I helped mostly African Americans in the earlier part of my career. About 8 years ago, I joined the Global African Business Association which exposed me to a larger network of African immigrants in the U.S, U.K, and on the continent in countries like Nigeria, Kenya, and Ghana. Since then, I have been committed to helping more Africans raise capital and get more customers through digital marketing. Currently, the majority of my clients are African immigrants based here in the United States (and they also conduct business in their home countries as well).
Is it true that the tech space is an industry where non-competes are essential? Please shed more light on this.
Non-compete agreements are essential in the tech industry because founders and investors want to protect their investment. They need confirmation that employees won’t become competitors too soon after leaving the company. New competition is always a threat to a startup business. Start-ups have been put out of business because a new company entered the market and dominated the industry. Founders and investors want to minimize the chance of this happening and that’s why non-competes are essential in the tech space.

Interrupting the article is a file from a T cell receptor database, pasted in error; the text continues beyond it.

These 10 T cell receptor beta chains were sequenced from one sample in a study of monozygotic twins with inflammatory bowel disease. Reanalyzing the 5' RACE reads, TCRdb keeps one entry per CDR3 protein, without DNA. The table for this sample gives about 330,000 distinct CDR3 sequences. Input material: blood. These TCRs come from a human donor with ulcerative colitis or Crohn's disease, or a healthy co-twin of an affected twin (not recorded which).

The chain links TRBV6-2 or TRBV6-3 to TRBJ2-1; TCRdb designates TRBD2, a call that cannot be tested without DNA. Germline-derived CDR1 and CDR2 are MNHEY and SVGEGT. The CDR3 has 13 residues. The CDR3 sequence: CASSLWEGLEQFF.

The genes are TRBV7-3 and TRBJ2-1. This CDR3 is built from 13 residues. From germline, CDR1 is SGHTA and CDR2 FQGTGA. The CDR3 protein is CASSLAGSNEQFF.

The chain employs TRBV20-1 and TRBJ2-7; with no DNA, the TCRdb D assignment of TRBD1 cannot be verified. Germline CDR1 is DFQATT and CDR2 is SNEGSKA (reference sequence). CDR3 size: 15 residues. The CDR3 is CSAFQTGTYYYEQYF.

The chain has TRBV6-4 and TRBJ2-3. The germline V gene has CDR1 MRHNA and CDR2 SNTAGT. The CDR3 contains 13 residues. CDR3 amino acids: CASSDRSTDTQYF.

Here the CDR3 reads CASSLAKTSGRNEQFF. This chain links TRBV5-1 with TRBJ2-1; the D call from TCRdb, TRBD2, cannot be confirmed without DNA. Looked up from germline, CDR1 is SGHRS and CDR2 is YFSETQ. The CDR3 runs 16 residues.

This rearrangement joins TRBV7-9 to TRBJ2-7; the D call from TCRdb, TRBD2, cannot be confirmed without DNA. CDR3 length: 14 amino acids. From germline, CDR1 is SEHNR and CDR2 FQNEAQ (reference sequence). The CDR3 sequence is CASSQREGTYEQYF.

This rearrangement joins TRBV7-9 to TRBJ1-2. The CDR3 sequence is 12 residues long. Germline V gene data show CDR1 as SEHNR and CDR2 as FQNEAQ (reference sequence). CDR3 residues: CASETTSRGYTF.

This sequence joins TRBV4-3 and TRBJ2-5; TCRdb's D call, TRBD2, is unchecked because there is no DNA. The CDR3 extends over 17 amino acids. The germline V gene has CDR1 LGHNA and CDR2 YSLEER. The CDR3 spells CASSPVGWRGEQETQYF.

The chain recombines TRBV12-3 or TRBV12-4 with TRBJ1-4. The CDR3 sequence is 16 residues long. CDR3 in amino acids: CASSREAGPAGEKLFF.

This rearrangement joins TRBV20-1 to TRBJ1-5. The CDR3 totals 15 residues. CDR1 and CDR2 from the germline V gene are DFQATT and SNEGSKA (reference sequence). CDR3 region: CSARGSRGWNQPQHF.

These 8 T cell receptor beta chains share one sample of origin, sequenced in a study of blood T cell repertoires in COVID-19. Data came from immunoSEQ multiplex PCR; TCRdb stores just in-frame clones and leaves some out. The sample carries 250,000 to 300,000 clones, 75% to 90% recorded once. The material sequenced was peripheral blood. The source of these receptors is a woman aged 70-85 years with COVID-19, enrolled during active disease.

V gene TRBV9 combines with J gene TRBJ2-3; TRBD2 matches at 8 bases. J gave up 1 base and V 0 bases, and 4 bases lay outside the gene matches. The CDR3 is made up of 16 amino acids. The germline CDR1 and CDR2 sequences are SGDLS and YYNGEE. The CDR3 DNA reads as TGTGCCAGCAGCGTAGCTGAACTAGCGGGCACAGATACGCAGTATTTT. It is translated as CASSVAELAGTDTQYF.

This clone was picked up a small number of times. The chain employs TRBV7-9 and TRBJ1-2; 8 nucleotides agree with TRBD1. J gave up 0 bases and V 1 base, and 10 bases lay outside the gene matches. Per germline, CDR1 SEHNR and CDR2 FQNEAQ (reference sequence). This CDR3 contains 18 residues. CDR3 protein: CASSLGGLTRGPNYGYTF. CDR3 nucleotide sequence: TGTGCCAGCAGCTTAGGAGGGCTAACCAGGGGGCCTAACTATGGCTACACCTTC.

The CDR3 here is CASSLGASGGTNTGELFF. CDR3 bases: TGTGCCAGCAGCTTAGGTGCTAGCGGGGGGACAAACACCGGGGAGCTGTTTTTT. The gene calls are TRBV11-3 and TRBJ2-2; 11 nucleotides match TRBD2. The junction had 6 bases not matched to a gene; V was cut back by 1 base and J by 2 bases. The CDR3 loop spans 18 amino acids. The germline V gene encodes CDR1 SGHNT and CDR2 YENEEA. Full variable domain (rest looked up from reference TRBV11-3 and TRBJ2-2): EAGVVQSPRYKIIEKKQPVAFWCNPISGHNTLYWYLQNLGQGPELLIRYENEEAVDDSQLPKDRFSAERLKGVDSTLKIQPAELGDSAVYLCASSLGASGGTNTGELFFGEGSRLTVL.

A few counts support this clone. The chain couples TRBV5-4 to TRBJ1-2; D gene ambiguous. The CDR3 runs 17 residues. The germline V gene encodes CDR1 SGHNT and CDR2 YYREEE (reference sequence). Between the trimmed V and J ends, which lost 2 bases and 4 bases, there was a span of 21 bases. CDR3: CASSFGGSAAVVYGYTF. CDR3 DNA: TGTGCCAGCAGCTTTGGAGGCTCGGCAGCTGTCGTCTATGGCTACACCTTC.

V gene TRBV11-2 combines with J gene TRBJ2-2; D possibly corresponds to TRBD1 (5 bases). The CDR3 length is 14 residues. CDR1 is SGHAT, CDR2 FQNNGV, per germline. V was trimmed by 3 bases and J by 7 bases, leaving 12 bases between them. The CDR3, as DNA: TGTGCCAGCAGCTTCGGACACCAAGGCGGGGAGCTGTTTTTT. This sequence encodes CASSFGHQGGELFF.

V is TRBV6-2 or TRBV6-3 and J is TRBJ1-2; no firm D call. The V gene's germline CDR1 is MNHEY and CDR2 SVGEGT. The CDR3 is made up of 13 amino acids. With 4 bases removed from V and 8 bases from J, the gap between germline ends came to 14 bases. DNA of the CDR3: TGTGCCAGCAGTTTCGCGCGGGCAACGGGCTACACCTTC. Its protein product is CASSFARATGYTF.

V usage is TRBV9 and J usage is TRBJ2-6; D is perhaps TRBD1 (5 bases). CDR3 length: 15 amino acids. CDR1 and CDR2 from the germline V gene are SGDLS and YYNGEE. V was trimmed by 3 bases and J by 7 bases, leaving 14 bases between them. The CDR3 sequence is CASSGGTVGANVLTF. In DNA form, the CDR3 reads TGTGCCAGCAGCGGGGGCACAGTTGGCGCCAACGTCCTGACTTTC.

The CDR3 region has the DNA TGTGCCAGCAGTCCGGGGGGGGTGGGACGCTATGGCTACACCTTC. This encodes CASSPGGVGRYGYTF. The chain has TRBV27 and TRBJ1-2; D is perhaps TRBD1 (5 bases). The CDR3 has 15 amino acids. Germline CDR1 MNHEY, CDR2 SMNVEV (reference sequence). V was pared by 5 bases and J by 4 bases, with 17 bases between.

You just became a recipient of a $10,000 grant. Tell us in detail what it is about including the issuers and what the grant is intended for
I was awarded a $10,000 grant from Comcast and Ureeka. Comcast is a communications company and Ureeka is an online platform designed to help entrepreneurs grow their businesses in the United States